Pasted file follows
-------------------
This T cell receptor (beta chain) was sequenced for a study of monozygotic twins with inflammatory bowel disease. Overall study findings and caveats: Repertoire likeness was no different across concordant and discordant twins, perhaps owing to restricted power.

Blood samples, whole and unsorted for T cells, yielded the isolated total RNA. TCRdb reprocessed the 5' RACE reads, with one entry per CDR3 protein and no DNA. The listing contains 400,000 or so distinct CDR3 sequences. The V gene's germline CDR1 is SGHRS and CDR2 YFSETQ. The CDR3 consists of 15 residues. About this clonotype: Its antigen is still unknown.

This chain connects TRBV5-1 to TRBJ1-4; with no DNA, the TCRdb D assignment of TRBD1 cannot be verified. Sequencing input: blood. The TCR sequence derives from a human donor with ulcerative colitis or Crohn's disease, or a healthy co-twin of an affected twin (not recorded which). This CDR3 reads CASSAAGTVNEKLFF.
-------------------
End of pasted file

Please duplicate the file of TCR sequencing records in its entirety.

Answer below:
This T cell receptor (beta chain) was sequenced for a study of monozygotic twins with inflammatory bowel disease. Overall study findings and caveats: Repertoire likeness was no different across concordant and discordant twins, perhaps owing to restricted power.

Blood samples, whole and unsorted for T cells, yielded the isolated total RNA. TCRdb reprocessed the 5' RACE reads, with one entry per CDR3 protein and no DNA. The listing contains 400,000 or so distinct CDR3 sequences. The V gene's germline CDR1 is SGHRS and CDR2 YFSETQ. The CDR3 consists of 15 residues. About this clonotype: Its antigen is still unknown.

This chain connects TRBV5-1 to TRBJ1-4; with no DNA, the TCRdb D assignment of TRBD1 cannot be verified. Sequencing input: blood. The TCR sequence derives from a human donor with ulcerative colitis or Crohn's disease, or a healthy co-twin of an affected twin (not recorded which). This CDR3 reads CASSAAGTVNEKLFF.